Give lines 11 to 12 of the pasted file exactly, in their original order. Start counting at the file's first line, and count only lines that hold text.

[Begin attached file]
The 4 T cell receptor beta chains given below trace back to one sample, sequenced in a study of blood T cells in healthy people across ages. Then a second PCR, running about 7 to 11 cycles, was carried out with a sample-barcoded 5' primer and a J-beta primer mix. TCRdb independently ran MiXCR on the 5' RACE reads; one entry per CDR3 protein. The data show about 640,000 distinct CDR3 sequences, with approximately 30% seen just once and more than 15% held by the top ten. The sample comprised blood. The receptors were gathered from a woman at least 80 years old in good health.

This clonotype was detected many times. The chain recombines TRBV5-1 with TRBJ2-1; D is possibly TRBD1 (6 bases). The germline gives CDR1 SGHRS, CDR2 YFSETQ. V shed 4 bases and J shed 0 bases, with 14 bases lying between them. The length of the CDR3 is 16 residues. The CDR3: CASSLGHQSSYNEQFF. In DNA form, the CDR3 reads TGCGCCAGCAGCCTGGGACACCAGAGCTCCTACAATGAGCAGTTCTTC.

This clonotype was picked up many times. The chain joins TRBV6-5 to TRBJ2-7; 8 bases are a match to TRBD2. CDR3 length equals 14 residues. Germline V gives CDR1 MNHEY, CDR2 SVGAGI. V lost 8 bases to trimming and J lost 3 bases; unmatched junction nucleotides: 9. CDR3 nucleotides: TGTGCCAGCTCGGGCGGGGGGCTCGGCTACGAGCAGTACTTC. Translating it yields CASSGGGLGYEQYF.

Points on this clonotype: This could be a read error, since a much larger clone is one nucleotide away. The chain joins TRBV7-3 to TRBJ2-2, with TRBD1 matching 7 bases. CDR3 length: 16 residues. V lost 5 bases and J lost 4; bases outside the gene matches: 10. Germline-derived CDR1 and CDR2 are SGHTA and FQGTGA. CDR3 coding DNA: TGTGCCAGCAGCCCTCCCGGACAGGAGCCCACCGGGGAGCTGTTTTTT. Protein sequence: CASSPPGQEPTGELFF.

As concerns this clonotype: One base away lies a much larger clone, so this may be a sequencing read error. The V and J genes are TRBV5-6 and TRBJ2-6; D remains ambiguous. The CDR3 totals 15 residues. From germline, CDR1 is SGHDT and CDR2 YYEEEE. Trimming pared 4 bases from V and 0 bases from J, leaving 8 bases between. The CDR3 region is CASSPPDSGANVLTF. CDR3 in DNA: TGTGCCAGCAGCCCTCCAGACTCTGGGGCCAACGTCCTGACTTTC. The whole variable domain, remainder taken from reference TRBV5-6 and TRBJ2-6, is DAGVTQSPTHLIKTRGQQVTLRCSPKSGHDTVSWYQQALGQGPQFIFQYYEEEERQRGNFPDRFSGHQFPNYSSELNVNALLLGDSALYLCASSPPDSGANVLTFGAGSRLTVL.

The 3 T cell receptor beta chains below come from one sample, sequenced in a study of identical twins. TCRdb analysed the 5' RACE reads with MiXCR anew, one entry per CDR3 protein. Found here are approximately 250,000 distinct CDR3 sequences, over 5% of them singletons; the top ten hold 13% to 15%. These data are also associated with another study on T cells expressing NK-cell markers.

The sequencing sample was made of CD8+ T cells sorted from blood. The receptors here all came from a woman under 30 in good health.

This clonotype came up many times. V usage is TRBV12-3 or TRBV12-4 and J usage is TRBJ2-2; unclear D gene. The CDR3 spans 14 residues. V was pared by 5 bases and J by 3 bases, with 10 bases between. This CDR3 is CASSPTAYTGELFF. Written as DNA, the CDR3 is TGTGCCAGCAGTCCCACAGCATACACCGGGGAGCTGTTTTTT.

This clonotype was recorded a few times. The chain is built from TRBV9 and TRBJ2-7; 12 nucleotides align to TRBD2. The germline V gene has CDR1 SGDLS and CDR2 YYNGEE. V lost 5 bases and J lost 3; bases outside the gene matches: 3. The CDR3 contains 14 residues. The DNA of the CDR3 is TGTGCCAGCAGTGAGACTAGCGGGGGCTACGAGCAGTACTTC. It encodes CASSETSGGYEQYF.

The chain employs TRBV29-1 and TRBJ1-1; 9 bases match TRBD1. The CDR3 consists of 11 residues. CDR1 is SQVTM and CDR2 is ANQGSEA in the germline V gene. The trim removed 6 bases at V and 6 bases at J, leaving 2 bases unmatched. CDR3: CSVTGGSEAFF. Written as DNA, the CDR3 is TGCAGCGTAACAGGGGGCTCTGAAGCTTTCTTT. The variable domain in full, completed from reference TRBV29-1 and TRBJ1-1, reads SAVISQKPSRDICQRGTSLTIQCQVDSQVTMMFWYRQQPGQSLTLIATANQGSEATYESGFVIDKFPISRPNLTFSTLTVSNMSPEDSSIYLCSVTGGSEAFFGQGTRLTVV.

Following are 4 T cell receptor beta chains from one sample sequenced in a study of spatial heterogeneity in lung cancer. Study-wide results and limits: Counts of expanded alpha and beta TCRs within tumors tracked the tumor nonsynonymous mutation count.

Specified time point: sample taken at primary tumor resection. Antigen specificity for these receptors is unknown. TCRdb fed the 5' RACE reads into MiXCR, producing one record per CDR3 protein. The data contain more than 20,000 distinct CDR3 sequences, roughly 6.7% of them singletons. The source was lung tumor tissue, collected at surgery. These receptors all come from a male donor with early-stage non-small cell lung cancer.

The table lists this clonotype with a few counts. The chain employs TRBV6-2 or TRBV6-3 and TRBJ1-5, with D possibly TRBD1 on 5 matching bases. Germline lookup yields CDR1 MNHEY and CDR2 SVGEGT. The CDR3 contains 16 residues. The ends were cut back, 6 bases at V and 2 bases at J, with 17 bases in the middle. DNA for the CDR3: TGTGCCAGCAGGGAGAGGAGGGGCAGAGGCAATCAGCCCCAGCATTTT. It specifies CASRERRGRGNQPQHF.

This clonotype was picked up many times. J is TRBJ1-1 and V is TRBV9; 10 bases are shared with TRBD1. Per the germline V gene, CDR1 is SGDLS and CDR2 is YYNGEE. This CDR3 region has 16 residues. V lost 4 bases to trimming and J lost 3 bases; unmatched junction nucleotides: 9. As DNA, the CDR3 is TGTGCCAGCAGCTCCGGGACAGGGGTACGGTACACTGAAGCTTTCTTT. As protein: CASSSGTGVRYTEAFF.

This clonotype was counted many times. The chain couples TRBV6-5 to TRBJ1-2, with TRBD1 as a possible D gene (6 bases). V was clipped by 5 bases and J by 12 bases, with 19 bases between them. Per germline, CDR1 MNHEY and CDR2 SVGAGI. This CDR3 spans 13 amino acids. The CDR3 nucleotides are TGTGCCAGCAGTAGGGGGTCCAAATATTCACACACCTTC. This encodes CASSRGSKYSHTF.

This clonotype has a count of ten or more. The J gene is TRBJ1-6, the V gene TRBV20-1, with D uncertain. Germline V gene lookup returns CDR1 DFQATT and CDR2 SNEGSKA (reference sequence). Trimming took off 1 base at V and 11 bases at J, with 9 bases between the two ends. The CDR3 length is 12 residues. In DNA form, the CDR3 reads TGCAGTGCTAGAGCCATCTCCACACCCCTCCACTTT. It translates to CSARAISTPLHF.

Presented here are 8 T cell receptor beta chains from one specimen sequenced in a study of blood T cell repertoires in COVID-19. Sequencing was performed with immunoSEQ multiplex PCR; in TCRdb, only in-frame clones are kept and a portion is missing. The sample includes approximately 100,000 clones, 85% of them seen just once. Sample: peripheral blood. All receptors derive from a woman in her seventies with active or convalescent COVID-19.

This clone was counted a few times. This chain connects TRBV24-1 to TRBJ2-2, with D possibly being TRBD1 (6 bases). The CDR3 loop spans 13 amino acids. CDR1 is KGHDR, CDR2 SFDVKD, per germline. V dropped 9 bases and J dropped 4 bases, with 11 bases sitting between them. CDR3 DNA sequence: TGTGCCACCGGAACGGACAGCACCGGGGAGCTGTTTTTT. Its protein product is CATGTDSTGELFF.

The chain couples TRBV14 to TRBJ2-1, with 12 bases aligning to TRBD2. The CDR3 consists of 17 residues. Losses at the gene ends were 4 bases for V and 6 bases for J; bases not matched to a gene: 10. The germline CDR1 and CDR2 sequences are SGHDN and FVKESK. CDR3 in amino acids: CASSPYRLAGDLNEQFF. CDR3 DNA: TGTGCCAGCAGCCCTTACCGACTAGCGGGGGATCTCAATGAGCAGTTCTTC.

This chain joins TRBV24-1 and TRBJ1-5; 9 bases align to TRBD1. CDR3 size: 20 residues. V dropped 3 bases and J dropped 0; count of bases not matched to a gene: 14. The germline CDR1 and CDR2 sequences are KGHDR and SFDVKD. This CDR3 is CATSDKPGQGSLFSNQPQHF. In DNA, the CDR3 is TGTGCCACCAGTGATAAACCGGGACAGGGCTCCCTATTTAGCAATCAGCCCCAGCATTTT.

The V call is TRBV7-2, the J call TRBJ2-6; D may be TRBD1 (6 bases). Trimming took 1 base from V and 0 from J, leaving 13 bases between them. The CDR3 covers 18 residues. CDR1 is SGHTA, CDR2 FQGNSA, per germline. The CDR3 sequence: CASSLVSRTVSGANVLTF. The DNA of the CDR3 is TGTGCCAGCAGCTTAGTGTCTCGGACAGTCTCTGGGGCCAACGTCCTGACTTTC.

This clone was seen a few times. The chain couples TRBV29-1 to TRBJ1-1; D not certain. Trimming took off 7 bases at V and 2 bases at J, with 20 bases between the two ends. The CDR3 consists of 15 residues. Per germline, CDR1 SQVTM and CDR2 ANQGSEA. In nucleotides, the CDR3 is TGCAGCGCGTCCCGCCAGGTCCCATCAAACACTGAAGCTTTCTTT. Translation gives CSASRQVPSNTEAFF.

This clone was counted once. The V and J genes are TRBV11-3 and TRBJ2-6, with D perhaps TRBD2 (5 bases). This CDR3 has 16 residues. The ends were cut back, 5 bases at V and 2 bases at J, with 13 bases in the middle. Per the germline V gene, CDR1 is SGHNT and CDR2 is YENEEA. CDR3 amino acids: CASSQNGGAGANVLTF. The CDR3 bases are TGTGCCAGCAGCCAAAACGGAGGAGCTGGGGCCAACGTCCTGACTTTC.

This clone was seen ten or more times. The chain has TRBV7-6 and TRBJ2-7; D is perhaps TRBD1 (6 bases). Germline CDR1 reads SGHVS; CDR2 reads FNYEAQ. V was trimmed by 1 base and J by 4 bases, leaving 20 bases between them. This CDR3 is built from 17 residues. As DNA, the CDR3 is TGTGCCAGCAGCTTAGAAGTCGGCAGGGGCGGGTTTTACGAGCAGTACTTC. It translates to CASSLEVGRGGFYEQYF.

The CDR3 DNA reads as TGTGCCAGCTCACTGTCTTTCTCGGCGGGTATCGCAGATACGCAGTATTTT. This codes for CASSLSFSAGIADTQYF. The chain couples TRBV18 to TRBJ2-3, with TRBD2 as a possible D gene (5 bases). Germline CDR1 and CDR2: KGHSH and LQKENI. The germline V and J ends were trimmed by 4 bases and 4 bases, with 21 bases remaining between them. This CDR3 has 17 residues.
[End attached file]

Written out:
Following are 4 T cell receptor beta chains from one sample sequenced in a study of spatial heterogeneity in lung cancer. Study-wide results and limits: Counts of expanded alpha and beta TCRs within tumors tracked the tumor nonsynonymous mutation count.

Specified time point: sample taken at primary tumor resection. Antigen specificity for these receptors is unknown. TCRdb fed the 5' RACE reads into MiXCR, producing one record per CDR3 protein. The data contain more than 20,000 distinct CDR3 sequences, roughly 6.7% of them singletons. The source was lung tumor tissue, collected at surgery. These receptors all come from a male donor with early-stage non-small cell lung cancer.